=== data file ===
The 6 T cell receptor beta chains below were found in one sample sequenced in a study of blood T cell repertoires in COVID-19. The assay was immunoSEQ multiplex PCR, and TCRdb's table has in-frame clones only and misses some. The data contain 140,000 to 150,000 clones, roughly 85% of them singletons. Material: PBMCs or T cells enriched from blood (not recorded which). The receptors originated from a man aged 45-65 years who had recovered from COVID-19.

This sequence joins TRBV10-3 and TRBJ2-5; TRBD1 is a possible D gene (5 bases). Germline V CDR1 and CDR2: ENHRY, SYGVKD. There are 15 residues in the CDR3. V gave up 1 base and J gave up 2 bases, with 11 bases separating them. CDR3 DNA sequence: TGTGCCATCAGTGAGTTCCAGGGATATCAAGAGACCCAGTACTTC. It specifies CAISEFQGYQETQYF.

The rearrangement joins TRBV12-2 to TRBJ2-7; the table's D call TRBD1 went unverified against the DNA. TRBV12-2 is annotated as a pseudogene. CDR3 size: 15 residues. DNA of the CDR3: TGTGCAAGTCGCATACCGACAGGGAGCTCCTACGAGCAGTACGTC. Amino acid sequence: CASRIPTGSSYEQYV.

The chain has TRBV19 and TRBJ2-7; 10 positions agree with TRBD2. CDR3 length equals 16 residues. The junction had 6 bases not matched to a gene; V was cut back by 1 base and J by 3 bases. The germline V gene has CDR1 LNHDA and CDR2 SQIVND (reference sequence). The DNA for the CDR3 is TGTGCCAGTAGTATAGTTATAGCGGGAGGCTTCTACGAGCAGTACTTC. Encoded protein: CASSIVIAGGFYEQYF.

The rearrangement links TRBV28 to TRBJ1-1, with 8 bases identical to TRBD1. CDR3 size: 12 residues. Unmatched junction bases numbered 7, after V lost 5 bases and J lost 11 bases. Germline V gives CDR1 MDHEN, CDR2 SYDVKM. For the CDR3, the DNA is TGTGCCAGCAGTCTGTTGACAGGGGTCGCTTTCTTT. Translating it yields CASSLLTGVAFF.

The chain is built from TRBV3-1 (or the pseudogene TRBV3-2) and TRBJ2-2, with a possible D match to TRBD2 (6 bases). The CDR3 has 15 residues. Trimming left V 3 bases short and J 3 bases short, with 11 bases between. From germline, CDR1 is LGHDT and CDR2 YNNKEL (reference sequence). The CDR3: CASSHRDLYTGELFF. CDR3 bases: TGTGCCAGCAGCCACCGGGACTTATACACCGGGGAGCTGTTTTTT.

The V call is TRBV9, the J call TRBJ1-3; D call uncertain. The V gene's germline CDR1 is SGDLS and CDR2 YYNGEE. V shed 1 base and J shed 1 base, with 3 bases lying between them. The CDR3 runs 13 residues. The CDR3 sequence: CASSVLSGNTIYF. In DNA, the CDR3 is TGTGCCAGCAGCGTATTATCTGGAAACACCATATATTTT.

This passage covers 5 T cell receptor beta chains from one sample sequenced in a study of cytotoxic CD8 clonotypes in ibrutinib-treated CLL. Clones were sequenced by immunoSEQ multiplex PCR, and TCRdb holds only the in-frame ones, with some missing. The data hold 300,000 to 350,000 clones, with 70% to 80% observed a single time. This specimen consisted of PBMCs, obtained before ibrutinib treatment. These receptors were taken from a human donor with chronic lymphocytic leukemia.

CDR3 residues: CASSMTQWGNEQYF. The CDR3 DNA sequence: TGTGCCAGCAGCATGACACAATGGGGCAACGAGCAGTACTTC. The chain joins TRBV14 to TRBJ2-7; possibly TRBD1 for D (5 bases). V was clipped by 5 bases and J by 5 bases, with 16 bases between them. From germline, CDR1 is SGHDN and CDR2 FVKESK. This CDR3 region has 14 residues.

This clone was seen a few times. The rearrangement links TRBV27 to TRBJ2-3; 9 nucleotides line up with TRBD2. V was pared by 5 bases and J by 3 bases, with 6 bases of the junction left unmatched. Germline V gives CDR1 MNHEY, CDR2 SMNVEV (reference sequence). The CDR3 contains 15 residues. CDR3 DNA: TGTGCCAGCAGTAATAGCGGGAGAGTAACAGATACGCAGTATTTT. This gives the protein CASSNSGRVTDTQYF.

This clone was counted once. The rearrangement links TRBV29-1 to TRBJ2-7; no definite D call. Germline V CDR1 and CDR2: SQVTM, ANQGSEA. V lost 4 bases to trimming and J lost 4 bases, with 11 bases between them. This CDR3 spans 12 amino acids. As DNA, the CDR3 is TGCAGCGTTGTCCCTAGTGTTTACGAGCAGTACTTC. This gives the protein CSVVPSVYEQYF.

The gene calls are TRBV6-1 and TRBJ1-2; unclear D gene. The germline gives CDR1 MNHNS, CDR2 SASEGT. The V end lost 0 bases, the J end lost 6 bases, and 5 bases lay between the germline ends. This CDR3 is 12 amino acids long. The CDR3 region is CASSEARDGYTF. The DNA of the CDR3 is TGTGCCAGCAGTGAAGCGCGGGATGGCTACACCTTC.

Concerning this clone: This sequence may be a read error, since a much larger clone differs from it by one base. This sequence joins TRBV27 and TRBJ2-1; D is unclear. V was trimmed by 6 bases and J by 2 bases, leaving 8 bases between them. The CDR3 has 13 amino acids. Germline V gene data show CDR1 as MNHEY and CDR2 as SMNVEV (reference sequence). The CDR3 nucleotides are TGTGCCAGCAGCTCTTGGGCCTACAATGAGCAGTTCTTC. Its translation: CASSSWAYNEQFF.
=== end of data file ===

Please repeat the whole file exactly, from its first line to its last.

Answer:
The 6 T cell receptor beta chains below were found in one sample sequenced in a study of blood T cell repertoires in COVID-19. The assay was immunoSEQ multiplex PCR, and TCRdb's table has in-frame clones only and misses some. The data contain 140,000 to 150,000 clones, roughly 85% of them singletons. Material: PBMCs or T cells enriched from blood (not recorded which). The receptors originated from a man aged 45-65 years who had recovered from COVID-19.

This sequence joins TRBV10-3 and TRBJ2-5; TRBD1 is a possible D gene (5 bases). Germline V CDR1 and CDR2: ENHRY, SYGVKD. There are 15 residues in the CDR3. V gave up 1 base and J gave up 2 bases, with 11 bases separating them. CDR3 DNA sequence: TGTGCCATCAGTGAGTTCCAGGGATATCAAGAGACCCAGTACTTC. It specifies CAISEFQGYQETQYF.

The rearrangement joins TRBV12-2 to TRBJ2-7; the table's D call TRBD1 went unverified against the DNA. TRBV12-2 is annotated as a pseudogene. CDR3 size: 15 residues. DNA of the CDR3: TGTGCAAGTCGCATACCGACAGGGAGCTCCTACGAGCAGTACGTC. Amino acid sequence: CASRIPTGSSYEQYV.

The chain has TRBV19 and TRBJ2-7; 10 positions agree with TRBD2. CDR3 length equals 16 residues. The junction had 6 bases not matched to a gene; V was cut back by 1 base and J by 3 bases. The germline V gene has CDR1 LNHDA and CDR2 SQIVND (reference sequence). The DNA for the CDR3 is TGTGCCAGTAGTATAGTTATAGCGGGAGGCTTCTACGAGCAGTACTTC. Encoded protein: CASSIVIAGGFYEQYF.

The rearrangement links TRBV28 to TRBJ1-1, with 8 bases identical to TRBD1. CDR3 size: 12 residues. Unmatched junction bases numbered 7, after V lost 5 bases and J lost 11 bases. Germline V gives CDR1 MDHEN, CDR2 SYDVKM. For the CDR3, the DNA is TGTGCCAGCAGTCTGTTGACAGGGGTCGCTTTCTTT. Translating it yields CASSLLTGVAFF.

The chain is built from TRBV3-1 (or the pseudogene TRBV3-2) and TRBJ2-2, with a possible D match to TRBD2 (6 bases). The CDR3 has 15 residues. Trimming left V 3 bases short and J 3 bases short, with 11 bases between. From germline, CDR1 is LGHDT and CDR2 YNNKEL (reference sequence). The CDR3: CASSHRDLYTGELFF. CDR3 bases: TGTGCCAGCAGCCACCGGGACTTATACACCGGGGAGCTGTTTTTT.

The V call is TRBV9, the J call TRBJ1-3; D call uncertain. The V gene's germline CDR1 is SGDLS and CDR2 YYNGEE. V shed 1 base and J shed 1 base, with 3 bases lying between them. The CDR3 runs 13 residues. The CDR3 sequence: CASSVLSGNTIYF. In DNA, the CDR3 is TGTGCCAGCAGCGTATTATCTGGAAACACCATATATTTT.

This passage covers 5 T cell receptor beta chains from one sample sequenced in a study of cytotoxic CD8 clonotypes in ibrutinib-treated CLL. Clones were sequenced by immunoSEQ multiplex PCR, and TCRdb holds only the in-frame ones, with some missing. The data hold 300,000 to 350,000 clones, with 70% to 80% observed a single time. This specimen consisted of PBMCs, obtained before ibrutinib treatment. These receptors were taken from a human donor with chronic lymphocytic leukemia.

CDR3 residues: CASSMTQWGNEQYF. The CDR3 DNA sequence: TGTGCCAGCAGCATGACACAATGGGGCAACGAGCAGTACTTC. The chain joins TRBV14 to TRBJ2-7; possibly TRBD1 for D (5 bases). V was clipped by 5 bases and J by 5 bases, with 16 bases between them. From germline, CDR1 is SGHDN and CDR2 FVKESK. This CDR3 region has 14 residues.

This clone was seen a few times. The rearrangement links TRBV27 to TRBJ2-3; 9 nucleotides line up with TRBD2. V was pared by 5 bases and J by 3 bases, with 6 bases of the junction left unmatched. Germline V gives CDR1 MNHEY, CDR2 SMNVEV (reference sequence). The CDR3 contains 15 residues. CDR3 DNA: TGTGCCAGCAGTAATAGCGGGAGAGTAACAGATACGCAGTATTTT. This gives the protein CASSNSGRVTDTQYF.

This clone was counted once. The rearrangement links TRBV29-1 to TRBJ2-7; no definite D call. Germline V CDR1 and CDR2: SQVTM, ANQGSEA. V lost 4 bases to trimming and J lost 4 bases, with 11 bases between them. This CDR3 spans 12 amino acids. As DNA, the CDR3 is TGCAGCGTTGTCCCTAGTGTTTACGAGCAGTACTTC. This gives the protein CSVVPSVYEQYF.

The gene calls are TRBV6-1 and TRBJ1-2; unclear D gene. The germline gives CDR1 MNHNS, CDR2 SASEGT. The V end lost 0 bases, the J end lost 6 bases, and 5 bases lay between the germline ends. This CDR3 is 12 amino acids long. The CDR3 region is CASSEARDGYTF. The DNA of the CDR3 is TGTGCCAGCAGTGAAGCGCGGGATGGCTACACCTTC.

Concerning this clone: This sequence may be a read error, since a much larger clone differs from it by one base. This sequence joins TRBV27 and TRBJ2-1; D is unclear. V was trimmed by 6 bases and J by 2 bases, leaving 8 bases between them. The CDR3 has 13 amino acids. Germline V gene data show CDR1 as MNHEY and CDR2 as SMNVEV (reference sequence). The CDR3 nucleotides are TGTGCCAGCAGCTCTTGGGCCTACAATGAGCAGTTCTTC. Its translation: CASSSWAYNEQFF.